“Blue and green should never be seen except with something in between”, goes the old saying. What a load of old tosh. Thanks to the commonsense of the plants in my garden, it’s my current favourite colour combination. I think the particular blue of this common Muscari (grape hyacinth) and the zingy chartreuse of the flowers of Euphorbia amygdaloides var. robbiae (wood spurge) go together brilliantly. They’re growing together on the top of the wall by our path (in the third photo) and this is what inspired my simple Monday vase today.
A little rootling around on the internet to find the origin of the saying reveals that it may come from the days of black and white films where blue and green were too tonally similar to distinguish between the two. I suppose it makes sense in that situation. You learn something new every day…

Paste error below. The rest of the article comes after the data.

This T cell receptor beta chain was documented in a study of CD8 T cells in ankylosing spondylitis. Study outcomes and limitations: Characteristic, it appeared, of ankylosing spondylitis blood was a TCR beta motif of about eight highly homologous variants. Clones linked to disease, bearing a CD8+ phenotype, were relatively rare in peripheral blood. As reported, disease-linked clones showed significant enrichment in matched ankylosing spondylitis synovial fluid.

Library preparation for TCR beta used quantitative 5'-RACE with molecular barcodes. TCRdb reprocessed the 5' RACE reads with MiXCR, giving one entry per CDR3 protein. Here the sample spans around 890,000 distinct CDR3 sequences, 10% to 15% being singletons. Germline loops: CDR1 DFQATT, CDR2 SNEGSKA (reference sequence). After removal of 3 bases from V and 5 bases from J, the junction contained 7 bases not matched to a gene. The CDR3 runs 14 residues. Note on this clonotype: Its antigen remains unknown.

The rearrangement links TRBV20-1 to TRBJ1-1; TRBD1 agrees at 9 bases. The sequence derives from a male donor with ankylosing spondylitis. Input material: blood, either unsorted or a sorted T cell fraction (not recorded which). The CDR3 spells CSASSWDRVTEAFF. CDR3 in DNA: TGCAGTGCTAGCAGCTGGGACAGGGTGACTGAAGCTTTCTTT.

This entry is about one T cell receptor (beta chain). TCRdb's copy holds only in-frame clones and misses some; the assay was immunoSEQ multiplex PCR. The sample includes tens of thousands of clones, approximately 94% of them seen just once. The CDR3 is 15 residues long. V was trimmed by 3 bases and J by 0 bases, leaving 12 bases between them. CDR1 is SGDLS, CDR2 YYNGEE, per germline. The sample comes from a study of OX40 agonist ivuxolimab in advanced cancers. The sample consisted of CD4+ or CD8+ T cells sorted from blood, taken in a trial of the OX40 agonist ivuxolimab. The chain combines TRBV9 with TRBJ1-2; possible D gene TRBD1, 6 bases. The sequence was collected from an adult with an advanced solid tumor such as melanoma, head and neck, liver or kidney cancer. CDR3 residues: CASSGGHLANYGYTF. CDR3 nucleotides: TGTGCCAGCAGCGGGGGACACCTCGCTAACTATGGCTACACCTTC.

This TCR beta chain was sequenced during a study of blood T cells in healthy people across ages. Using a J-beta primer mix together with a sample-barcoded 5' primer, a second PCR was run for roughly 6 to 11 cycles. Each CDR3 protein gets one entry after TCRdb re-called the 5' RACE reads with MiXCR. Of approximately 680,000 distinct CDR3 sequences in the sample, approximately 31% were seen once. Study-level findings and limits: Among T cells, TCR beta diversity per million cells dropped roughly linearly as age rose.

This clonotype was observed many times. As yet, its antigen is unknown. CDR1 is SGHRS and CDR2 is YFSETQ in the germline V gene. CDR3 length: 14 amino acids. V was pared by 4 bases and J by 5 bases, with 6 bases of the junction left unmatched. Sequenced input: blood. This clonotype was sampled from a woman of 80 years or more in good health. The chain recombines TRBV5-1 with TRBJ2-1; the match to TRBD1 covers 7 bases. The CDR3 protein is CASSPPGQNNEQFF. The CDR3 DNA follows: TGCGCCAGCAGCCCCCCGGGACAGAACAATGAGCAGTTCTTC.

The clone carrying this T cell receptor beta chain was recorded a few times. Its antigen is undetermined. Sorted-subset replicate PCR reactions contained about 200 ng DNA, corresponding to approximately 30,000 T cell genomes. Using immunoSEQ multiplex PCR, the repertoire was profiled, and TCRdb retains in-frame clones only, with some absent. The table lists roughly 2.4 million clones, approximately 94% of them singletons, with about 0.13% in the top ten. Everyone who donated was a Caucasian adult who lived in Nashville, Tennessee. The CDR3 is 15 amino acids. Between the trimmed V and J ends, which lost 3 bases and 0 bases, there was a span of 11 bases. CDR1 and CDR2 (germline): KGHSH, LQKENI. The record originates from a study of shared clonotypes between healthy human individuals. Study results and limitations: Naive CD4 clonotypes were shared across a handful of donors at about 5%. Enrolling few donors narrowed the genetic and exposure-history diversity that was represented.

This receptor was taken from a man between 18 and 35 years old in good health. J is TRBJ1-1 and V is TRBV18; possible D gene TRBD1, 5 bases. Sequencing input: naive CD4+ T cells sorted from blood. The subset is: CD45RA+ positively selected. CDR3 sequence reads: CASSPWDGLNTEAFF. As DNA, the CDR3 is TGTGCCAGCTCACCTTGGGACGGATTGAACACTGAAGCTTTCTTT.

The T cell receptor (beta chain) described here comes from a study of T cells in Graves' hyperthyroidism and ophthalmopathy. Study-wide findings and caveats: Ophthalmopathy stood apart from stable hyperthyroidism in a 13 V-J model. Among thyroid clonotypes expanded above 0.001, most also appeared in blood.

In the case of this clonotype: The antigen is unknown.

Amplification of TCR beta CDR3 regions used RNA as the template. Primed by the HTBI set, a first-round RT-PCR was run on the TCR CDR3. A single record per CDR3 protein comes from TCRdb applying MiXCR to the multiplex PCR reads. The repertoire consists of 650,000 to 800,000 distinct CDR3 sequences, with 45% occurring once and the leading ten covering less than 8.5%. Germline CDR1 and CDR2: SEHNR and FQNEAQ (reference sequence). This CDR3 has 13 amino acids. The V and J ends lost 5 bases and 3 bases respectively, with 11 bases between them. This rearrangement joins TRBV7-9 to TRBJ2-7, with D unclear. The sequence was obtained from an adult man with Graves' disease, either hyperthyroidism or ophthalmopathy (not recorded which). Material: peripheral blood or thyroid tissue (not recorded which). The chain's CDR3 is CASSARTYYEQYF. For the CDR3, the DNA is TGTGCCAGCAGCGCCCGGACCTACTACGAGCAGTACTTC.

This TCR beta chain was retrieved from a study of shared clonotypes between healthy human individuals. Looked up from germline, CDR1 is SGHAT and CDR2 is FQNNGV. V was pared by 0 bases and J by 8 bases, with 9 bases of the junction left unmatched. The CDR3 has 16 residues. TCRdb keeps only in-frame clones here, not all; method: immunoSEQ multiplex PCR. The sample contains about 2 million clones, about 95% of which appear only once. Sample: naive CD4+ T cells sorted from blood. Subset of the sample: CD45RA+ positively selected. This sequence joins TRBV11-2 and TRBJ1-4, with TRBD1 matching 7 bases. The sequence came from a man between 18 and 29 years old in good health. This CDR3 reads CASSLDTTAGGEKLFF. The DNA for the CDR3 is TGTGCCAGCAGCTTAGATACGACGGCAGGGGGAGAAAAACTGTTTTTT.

Euphorbias (spurges) are poisonous plants and a drop of the vicious milky sap from any cut stems can burn the skin, so I wore my gardening gloves to snip a few flowers and then seared them in boiling water for a few seconds to seal them. (For goodness’ sake, don’t ever get any near or in your eyes.) Nasty sap aside, Euphorbias are great architectural plants. There are about 2000 species – from annuals and perennials to shrubs, trees and succulents. Some prefer a sunny spot but some thrive in shade; some are tall, others short; you can get purple ones and blue-green ones and chartreuse ones and ones with deep-red flowers. There’s a Euphorbia for every situation – all will add a lovely form and structure to a garden.
By the way, did you by any chance watch Monty Don’s two-parter on Japanese gardens recently? (He has the best job in the world, doesn’t he?) I was blown away by now neat everything is. And how colour-coordinated; all the gardeners seemed to wear the same blue utilitarian jackets (which coordinated beautifully with Monty’s scarves) that look perfectly gorgeous against the backdrop of the green gardens. Joking aside, the programme was a real inspiration and has definitely given me a new appreciation of Japanese design and of the moss in my garden.
Do visit Cathy’s blog to see what she and others have found to put in a vase today.
Hope you have a lovely week.